What are the steps to getting started with a Home Health contracting business? 

You’ll need to establish a contractual agreement between the home health agency and your company. Download the sample home health therapy agreements for contractors and modify them to fit your needs.

Do I need to put any money down to start this business?

There is very little overhead in starting a home health contracting business. You need to have a reliable car and a computer or tablet to type your notes. The largest cost you’ll encounter will likely be the documentation software. But you’ll find a discount to the software I recommend when you visit

Do I need to hire employees right away? 

No; you can be the sole provider as you get started. You are in control of how many patients you accept from each agency. As you bring on more help, you can accept more patients from different agencies to help fill additional schedules for contractors you hire. These contractors are considered 1099 employees, so you are not required to provide benefits or pay taxes on their behalf.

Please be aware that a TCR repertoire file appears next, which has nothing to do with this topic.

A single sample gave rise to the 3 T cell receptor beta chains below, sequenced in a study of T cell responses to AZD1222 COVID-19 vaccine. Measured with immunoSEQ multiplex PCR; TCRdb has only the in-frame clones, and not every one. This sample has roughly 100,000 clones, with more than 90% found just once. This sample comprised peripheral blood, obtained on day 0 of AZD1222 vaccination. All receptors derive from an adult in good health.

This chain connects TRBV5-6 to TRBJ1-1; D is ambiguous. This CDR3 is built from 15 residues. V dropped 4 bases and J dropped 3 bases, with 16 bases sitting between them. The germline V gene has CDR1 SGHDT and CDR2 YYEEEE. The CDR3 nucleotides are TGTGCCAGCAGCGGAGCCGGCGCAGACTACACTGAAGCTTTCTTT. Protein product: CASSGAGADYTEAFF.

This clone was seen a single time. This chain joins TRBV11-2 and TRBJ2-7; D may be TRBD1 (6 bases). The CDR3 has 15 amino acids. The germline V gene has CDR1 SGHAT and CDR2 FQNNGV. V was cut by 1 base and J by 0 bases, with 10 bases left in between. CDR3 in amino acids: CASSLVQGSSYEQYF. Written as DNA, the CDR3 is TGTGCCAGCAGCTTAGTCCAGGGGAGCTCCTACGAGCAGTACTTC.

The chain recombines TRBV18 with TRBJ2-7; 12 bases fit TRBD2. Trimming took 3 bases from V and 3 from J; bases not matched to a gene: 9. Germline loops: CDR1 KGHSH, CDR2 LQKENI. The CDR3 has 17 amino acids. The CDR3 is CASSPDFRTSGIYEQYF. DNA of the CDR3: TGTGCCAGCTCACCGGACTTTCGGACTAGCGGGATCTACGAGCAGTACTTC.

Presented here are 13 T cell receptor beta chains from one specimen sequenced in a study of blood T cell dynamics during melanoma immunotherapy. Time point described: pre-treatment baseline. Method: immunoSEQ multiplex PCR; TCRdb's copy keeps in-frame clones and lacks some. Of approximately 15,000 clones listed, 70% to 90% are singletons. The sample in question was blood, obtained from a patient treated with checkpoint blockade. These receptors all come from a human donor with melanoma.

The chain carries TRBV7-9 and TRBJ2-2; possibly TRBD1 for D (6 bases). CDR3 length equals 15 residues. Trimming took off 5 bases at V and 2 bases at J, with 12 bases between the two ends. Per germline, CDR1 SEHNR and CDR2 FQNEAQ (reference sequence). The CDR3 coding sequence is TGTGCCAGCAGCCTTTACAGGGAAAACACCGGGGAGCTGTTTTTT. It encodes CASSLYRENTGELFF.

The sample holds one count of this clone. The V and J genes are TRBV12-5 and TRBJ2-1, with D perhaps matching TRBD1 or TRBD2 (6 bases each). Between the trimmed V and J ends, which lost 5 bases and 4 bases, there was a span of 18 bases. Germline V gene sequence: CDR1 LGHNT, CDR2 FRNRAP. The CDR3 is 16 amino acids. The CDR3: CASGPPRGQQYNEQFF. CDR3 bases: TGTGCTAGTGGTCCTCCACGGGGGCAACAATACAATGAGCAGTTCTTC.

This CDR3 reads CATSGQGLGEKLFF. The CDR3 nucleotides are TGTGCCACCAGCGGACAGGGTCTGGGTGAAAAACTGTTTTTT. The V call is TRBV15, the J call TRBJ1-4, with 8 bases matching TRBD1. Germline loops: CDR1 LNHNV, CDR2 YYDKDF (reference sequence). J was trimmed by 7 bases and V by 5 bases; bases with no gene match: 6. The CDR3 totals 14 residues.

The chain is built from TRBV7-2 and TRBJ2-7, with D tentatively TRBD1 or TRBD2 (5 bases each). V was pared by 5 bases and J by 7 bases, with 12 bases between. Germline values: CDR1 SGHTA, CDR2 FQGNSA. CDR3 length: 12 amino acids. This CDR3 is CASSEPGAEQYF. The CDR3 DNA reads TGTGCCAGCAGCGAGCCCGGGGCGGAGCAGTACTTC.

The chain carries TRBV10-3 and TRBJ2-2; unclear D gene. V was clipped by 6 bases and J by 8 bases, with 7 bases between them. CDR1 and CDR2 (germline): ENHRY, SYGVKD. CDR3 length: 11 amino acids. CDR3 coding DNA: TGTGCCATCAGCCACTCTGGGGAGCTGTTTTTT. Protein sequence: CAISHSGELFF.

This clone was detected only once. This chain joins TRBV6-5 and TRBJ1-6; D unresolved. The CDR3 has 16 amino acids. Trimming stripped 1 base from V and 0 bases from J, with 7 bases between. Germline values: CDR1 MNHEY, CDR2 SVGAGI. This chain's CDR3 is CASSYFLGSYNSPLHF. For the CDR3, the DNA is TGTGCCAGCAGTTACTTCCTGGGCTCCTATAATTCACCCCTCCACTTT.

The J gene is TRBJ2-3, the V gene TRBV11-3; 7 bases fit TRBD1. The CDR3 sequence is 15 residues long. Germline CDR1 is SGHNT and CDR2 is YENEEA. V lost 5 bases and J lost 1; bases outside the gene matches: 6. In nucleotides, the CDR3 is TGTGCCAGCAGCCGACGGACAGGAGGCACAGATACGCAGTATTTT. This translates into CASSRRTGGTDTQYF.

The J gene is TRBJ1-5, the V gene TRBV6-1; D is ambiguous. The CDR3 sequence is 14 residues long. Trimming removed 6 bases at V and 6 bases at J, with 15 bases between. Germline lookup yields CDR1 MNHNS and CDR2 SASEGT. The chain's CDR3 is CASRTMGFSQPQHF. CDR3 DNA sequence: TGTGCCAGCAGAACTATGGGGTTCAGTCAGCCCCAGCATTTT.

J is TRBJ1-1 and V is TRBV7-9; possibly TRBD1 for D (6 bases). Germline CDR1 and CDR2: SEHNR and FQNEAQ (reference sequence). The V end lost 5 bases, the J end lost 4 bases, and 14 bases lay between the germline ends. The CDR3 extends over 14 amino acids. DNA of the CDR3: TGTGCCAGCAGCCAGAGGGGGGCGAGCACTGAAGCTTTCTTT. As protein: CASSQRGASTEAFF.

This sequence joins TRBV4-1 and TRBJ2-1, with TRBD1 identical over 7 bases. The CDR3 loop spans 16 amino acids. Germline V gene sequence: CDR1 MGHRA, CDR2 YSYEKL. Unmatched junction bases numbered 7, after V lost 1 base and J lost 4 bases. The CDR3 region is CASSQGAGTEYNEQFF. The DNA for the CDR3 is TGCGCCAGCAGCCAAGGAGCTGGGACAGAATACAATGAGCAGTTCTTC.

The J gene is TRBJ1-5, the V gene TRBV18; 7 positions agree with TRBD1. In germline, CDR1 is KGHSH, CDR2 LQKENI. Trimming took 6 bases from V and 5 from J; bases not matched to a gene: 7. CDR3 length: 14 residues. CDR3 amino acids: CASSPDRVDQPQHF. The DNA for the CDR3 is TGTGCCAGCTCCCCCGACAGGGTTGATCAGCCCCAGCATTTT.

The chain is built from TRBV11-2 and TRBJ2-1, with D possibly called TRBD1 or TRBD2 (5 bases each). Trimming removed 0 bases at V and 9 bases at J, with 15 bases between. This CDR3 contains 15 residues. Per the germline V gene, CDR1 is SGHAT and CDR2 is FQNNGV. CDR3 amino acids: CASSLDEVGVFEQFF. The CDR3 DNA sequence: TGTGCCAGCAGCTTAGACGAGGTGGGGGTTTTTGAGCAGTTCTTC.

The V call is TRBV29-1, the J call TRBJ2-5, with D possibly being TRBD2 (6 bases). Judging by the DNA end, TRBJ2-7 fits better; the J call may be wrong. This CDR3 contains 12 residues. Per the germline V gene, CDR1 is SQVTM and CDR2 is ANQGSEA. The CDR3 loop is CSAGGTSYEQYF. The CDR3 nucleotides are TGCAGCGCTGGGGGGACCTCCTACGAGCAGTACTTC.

What kind of business do I need to get started? 

The recommended business setup for a home health contracting company is to establish an LLC (Limited Liability Company). You could even establish an S-Corp, depending on the size of your operation. But for most contractors, an LLC is the business entity that makes the most sense. 

Do I have to provide benefits for therapists I hire? 

No, because they are contracted labor and receive a 1099 from you at the end of the year. 

Do I need to deal with insurance companies? 

No; you simply submit an invoice to the home health agency and receive payment based on your negotiated rate. The agency submits the claim to Medicare or other insurance companies. You don’t have to worry about this headache!

Do I need liability insurance? 

Yes, you need to have liability insurance and require that contracted therapists have their own policies as well. The average cost for physical therapy liability insurance is less than $200 per year. It’s well worth the investment for peace of mind and insurance coverage.  

Do I need my own EMR for documentation?